McConnell Explains Why $2 Trillion Coronavirus Bill Isn't a 'Stimulus Package': 'It Is Emergency Relief'


Senate Majority Leader Mitch McConnell argued Wednesday that the newly agreed-upon third phase of coronavirus pandemic relief legislation is not a “stimulus package.”

The potentially historic $2 trillion emergency aid package was not meant to stimulate a post-collapse United States economy, McConnell explained from the Senate floor.

With unemployment at a 50-year low and trade breakthroughs recently made with China, Canada and Mexico, the economy had no need of stimulation prior to the viral outbreak.

Wednesday’s newly crafted legislation was meant purely to hold American businesses and families over in an economy placed “on ice” in unprecedented fashion amidst a global health emergency, he said.

“This is not even a stimulus package,” McConnell said.

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“It is emergency relief. Emergency relief, that’s what this is.”

“No economic policy could fully end the hardship so long as the public health requires that we put so much of our nation’s commerce on ice,” McConnell added.

But the legislation on the table would “help the people of this country weather this storm,” he said.

This is not the first time McConnell and his Senate colleagues have brushed away claims the “phase three” relief effort is a “stimulus,” according to The Hill.

“Nothing I’ve laid out so far will represent a typical economic stimulus in the way we think of that term,” McConnell said amid discussions surrounding a previous version of the bill.

“Nobody — nobody — expects that employment figures, or the stock market or GDP growth will bounce right back to where they were a few weeks ago.”

GOP Sen. Steve Daines of Montana has taken a similar tone, referring to the bill simply as a “rescue” effort.

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“First they called it a stimulus, then they called it a recovery package. I think this should be called a rescue package,” Daines said, suggesting its provisions would serve to “rescue this economy, to rescue these jobs, the small business owners.”

Final details of the new “phase three” relief package had been hashed out between White House representatives and a team of bipartisan legislators into the wee hours of Wednesday morning, following Democratic blockage of a previous version drafted by Republicans.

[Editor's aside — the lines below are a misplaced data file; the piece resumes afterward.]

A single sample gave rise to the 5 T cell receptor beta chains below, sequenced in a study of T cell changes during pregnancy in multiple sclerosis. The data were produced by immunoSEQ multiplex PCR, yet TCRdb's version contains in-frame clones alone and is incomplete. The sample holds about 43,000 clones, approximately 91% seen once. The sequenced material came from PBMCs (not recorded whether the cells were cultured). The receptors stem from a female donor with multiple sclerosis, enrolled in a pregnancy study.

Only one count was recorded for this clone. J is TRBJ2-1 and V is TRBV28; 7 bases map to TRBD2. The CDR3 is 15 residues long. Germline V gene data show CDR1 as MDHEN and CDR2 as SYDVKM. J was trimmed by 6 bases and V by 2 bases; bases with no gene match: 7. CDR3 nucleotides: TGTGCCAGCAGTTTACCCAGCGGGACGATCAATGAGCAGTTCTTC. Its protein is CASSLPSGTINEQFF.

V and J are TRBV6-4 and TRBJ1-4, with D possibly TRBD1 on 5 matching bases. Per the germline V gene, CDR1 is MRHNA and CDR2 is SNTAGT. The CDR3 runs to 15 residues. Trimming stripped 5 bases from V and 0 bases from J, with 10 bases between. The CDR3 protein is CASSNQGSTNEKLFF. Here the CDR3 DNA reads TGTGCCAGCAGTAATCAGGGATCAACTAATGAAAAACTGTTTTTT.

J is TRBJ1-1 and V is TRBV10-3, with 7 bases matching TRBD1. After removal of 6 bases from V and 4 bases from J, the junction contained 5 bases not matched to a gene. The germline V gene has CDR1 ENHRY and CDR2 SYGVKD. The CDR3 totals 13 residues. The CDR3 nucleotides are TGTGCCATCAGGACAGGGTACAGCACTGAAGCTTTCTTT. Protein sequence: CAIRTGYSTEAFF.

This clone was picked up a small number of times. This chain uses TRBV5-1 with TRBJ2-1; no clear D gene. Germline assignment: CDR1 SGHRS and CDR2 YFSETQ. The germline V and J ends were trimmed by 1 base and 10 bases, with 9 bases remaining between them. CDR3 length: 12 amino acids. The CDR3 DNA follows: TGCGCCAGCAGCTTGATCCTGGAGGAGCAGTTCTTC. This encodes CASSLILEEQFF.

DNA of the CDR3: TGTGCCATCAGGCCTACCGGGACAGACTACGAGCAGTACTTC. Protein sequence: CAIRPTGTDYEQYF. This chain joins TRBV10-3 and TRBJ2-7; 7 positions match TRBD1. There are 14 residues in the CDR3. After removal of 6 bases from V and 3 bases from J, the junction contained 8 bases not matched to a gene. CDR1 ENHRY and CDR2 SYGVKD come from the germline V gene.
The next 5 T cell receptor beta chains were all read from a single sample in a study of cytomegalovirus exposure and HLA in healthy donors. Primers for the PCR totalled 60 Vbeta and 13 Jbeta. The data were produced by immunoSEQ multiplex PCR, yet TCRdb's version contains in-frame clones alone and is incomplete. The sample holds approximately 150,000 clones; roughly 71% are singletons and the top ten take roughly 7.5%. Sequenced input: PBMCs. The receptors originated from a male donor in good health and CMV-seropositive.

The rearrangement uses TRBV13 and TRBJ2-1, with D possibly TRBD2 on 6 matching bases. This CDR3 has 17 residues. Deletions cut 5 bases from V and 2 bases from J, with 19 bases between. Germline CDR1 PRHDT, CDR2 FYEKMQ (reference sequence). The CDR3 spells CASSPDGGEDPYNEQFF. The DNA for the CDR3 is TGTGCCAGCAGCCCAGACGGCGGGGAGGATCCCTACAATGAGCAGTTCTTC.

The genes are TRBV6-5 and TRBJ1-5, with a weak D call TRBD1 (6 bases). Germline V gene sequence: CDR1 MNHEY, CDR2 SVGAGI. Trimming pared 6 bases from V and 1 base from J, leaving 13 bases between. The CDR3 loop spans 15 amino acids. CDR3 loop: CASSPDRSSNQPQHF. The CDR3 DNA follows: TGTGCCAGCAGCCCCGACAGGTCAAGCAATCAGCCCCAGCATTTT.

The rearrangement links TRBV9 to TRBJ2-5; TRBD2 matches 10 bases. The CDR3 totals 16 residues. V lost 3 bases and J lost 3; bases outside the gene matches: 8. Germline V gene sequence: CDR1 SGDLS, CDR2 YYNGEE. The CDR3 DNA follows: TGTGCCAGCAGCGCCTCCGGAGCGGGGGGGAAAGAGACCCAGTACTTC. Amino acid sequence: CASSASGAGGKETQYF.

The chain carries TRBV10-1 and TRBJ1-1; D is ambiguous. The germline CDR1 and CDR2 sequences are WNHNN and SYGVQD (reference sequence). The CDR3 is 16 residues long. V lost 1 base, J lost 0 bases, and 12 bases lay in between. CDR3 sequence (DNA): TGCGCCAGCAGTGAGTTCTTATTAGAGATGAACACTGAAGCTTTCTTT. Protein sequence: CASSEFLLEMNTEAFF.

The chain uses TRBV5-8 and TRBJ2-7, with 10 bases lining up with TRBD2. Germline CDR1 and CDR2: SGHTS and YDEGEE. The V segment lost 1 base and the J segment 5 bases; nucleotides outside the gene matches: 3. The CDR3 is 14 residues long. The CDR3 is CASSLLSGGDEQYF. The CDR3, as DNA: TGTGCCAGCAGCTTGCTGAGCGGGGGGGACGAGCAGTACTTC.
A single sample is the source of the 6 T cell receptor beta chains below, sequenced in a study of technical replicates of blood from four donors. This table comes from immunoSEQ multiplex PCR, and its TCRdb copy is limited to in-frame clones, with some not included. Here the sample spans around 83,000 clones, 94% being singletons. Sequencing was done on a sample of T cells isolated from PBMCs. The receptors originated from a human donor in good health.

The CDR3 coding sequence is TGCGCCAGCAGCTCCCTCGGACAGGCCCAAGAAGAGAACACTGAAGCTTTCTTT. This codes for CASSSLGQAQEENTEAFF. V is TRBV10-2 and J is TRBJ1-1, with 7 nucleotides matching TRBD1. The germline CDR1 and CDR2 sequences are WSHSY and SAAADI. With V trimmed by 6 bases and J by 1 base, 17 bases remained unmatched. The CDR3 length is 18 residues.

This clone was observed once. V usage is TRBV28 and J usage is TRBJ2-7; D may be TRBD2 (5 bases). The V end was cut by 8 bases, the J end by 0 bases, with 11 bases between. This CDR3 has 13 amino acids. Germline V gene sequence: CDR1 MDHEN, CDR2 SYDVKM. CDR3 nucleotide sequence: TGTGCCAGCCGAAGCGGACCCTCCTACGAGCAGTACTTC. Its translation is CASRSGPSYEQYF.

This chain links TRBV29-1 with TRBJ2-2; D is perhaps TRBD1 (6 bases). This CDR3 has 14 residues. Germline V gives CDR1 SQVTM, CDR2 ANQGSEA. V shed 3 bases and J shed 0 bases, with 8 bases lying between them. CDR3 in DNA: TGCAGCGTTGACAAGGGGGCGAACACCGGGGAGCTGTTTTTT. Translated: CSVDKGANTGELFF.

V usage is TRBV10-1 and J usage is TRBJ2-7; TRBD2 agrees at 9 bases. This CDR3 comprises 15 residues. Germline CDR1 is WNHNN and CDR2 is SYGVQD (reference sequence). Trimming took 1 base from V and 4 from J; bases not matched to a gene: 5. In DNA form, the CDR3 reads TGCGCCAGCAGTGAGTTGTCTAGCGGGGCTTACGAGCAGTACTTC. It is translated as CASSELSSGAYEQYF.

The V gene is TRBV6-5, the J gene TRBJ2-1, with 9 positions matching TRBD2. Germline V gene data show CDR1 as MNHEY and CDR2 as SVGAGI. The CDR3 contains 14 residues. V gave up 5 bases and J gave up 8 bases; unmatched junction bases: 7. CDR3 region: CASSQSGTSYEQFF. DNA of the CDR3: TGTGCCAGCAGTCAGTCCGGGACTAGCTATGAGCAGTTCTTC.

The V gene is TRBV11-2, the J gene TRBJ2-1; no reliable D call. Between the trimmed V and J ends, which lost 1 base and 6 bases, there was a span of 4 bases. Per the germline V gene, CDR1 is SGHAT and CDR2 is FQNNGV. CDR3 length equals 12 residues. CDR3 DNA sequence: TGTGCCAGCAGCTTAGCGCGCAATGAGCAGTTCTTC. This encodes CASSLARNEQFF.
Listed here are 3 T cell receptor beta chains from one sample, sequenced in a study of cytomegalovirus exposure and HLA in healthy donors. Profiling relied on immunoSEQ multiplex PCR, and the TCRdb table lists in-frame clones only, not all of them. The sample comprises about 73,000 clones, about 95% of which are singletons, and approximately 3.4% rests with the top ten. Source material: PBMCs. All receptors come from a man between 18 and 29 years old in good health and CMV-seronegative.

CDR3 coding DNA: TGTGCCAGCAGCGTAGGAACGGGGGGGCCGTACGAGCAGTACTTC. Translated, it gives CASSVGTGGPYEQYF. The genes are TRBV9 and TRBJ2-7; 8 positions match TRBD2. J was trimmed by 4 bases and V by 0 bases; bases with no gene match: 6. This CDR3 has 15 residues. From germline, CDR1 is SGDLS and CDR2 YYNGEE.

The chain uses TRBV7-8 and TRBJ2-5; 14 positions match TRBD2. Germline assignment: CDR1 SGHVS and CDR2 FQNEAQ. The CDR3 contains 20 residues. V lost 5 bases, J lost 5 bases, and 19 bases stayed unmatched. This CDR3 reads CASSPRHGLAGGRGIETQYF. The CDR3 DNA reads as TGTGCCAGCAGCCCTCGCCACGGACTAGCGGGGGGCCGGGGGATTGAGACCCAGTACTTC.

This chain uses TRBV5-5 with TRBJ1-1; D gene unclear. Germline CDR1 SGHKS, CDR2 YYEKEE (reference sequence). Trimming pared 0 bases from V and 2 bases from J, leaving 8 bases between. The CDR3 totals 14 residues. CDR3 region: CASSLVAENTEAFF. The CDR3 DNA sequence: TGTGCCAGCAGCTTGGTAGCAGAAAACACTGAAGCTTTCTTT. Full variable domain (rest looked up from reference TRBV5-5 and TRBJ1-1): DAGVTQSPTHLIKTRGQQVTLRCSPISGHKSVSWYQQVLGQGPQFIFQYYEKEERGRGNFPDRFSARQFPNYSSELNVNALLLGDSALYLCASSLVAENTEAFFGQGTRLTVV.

According to CNN, those details — not yet officially revealed to the American public — include the provision of $850 billion for small business and distressed company loans, $250 billion for unemployment benefits and another $250 billion for the direct cash payments to American individuals and families suggested in recent weeks by the Trump administration.

Senate leaders expected the new deal to pass sometime Wednesday, so long as procedural efforts go off without a hitch.

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Four prominent Republican senators, however, have already threatened to oppose fast-tracking the bill, warning specific unemployment-related language within the sizable package would allow unemployed individuals collect more money from the government than from their jobs, thus incentivizing layoffs.

Formerly at the helm of prior relief legislation negotiations with Trump administration Treasury Secretary Steve Mnuchin, Democratic Speaker of the House Nancy Pelosi has also expressed some concerns regarding the package, but is reportedly “optimistic,” according to NBC News.

The speaker hoped for the House to pass the Senate package by unanimous consent, CNN reported, though she later acknowledged that likely wasn’t feasible.

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Andrew J. Sciascia was the supervising editor of features at The Western Journal. Having joined up as a regular contributor of opinion in 2018, he went on to cover the Barrett confirmation and 2020 presidential election for the outlet, regularly co-hosting its video podcast, "WJ Live," as well.
Andrew J. Sciascia was the supervising editor of features at The Western Journal and regularly co-hosted the outlet's video podcast, "WJ Live."

Sciascia first joined up with The Western Journal as a regular contributor of opinion in 2018, before graduating with a degree in criminal justice and political science from the University of Massachusetts Lowell, where he served as editor-in-chief of the student newspaper and worked briefly as a political operative with the Massachusetts Republican Party.

He covered the Barrett confirmation and 2020 presidential election for The Western Journal. His work has also appeared in The Daily Caller.